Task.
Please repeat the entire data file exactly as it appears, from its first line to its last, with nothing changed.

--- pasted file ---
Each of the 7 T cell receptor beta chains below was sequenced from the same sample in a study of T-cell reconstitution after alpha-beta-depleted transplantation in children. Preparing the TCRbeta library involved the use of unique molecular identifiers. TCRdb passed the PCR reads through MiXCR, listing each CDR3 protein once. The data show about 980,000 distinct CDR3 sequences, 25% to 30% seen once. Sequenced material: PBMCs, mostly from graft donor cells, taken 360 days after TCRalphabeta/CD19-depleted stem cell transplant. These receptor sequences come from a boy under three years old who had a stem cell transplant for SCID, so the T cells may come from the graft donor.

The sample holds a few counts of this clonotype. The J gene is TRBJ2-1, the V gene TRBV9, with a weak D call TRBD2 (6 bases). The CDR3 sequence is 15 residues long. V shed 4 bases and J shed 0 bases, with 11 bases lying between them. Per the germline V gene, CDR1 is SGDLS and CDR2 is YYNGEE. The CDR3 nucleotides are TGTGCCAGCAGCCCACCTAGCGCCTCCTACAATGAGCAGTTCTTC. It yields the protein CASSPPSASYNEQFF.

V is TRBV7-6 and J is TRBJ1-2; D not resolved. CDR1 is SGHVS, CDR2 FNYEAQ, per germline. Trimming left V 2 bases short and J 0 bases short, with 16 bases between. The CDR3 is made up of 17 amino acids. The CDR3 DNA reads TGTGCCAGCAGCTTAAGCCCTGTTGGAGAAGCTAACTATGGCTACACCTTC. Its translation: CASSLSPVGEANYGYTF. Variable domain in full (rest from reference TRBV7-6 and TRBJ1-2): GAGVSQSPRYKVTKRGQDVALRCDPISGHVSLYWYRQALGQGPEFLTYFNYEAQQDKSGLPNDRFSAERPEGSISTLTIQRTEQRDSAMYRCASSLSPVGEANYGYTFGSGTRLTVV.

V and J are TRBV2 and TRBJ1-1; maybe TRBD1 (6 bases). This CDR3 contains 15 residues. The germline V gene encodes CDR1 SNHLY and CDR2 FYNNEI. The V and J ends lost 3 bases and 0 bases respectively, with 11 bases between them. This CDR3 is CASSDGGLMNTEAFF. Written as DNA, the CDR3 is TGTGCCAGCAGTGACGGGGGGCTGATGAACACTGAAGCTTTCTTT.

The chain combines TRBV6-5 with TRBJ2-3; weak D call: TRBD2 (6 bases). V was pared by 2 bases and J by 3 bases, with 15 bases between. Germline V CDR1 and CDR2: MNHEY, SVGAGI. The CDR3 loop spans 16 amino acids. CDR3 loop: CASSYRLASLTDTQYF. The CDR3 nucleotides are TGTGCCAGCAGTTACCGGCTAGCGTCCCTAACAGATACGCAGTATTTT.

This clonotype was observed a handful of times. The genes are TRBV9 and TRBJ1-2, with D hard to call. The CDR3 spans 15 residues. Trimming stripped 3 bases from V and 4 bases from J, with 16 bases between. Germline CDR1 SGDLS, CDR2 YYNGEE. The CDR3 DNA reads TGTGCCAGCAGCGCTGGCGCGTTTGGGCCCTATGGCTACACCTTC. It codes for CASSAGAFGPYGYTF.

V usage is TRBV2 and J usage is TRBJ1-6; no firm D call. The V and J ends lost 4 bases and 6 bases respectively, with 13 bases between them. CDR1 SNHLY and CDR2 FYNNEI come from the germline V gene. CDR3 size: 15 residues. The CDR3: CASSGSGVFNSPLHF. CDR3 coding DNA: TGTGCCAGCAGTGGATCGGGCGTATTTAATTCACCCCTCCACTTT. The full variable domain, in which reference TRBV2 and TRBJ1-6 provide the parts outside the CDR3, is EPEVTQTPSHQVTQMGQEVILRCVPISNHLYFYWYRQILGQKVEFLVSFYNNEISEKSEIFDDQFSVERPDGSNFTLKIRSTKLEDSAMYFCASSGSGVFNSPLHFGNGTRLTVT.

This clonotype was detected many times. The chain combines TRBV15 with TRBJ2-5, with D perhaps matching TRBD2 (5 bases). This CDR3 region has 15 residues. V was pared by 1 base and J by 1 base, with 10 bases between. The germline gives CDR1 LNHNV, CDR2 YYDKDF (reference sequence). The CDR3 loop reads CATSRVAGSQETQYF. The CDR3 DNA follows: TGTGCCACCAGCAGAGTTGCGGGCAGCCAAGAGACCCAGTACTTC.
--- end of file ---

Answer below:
Each of the 7 T cell receptor beta chains below was sequenced from the same sample in a study of T-cell reconstitution after alpha-beta-depleted transplantation in children. Preparing the TCRbeta library involved the use of unique molecular identifiers. TCRdb passed the PCR reads through MiXCR, listing each CDR3 protein once. The data show about 980,000 distinct CDR3 sequences, 25% to 30% seen once. Sequenced material: PBMCs, mostly from graft donor cells, taken 360 days after TCRalphabeta/CD19-depleted stem cell transplant. These receptor sequences come from a boy under three years old who had a stem cell transplant for SCID, so the T cells may come from the graft donor.

The sample holds a few counts of this clonotype. The J gene is TRBJ2-1, the V gene TRBV9, with a weak D call TRBD2 (6 bases). The CDR3 sequence is 15 residues long. V shed 4 bases and J shed 0 bases, with 11 bases lying between them. Per the germline V gene, CDR1 is SGDLS and CDR2 is YYNGEE. The CDR3 nucleotides are TGTGCCAGCAGCCCACCTAGCGCCTCCTACAATGAGCAGTTCTTC. It yields the protein CASSPPSASYNEQFF.

V is TRBV7-6 and J is TRBJ1-2; D not resolved. CDR1 is SGHVS, CDR2 FNYEAQ, per germline. Trimming left V 2 bases short and J 0 bases short, with 16 bases between. The CDR3 is made up of 17 amino acids. The CDR3 DNA reads TGTGCCAGCAGCTTAAGCCCTGTTGGAGAAGCTAACTATGGCTACACCTTC. Its translation: CASSLSPVGEANYGYTF. Variable domain in full (rest from reference TRBV7-6 and TRBJ1-2): GAGVSQSPRYKVTKRGQDVALRCDPISGHVSLYWYRQALGQGPEFLTYFNYEAQQDKSGLPNDRFSAERPEGSISTLTIQRTEQRDSAMYRCASSLSPVGEANYGYTFGSGTRLTVV.

V and J are TRBV2 and TRBJ1-1; maybe TRBD1 (6 bases). This CDR3 contains 15 residues. The germline V gene encodes CDR1 SNHLY and CDR2 FYNNEI. The V and J ends lost 3 bases and 0 bases respectively, with 11 bases between them. This CDR3 is CASSDGGLMNTEAFF. Written as DNA, the CDR3 is TGTGCCAGCAGTGACGGGGGGCTGATGAACACTGAAGCTTTCTTT.

The chain combines TRBV6-5 with TRBJ2-3; weak D call: TRBD2 (6 bases). V was pared by 2 bases and J by 3 bases, with 15 bases between. Germline V CDR1 and CDR2: MNHEY, SVGAGI. The CDR3 loop spans 16 amino acids. CDR3 loop: CASSYRLASLTDTQYF. The CDR3 nucleotides are TGTGCCAGCAGTTACCGGCTAGCGTCCCTAACAGATACGCAGTATTTT.

This clonotype was observed a handful of times. The genes are TRBV9 and TRBJ1-2, with D hard to call. The CDR3 spans 15 residues. Trimming stripped 3 bases from V and 4 bases from J, with 16 bases between. Germline CDR1 SGDLS, CDR2 YYNGEE. The CDR3 DNA reads TGTGCCAGCAGCGCTGGCGCGTTTGGGCCCTATGGCTACACCTTC. It codes for CASSAGAFGPYGYTF.

V usage is TRBV2 and J usage is TRBJ1-6; no firm D call. The V and J ends lost 4 bases and 6 bases respectively, with 13 bases between them. CDR1 SNHLY and CDR2 FYNNEI come from the germline V gene. CDR3 size: 15 residues. The CDR3: CASSGSGVFNSPLHF. CDR3 coding DNA: TGTGCCAGCAGTGGATCGGGCGTATTTAATTCACCCCTCCACTTT. The full variable domain, in which reference TRBV2 and TRBJ1-6 provide the parts outside the CDR3, is EPEVTQTPSHQVTQMGQEVILRCVPISNHLYFYWYRQILGQKVEFLVSFYNNEISEKSEIFDDQFSVERPDGSNFTLKIRSTKLEDSAMYFCASSGSGVFNSPLHFGNGTRLTVT.

This clonotype was detected many times. The chain combines TRBV15 with TRBJ2-5, with D perhaps matching TRBD2 (5 bases). This CDR3 region has 15 residues. V was pared by 1 base and J by 1 base, with 10 bases between. The germline gives CDR1 LNHNV, CDR2 YYDKDF (reference sequence). The CDR3 loop reads CATSRVAGSQETQYF. The CDR3 DNA follows: TGTGCCACCAGCAGAGTTGCGGGCAGCCAAGAGACCCAGTACTTC.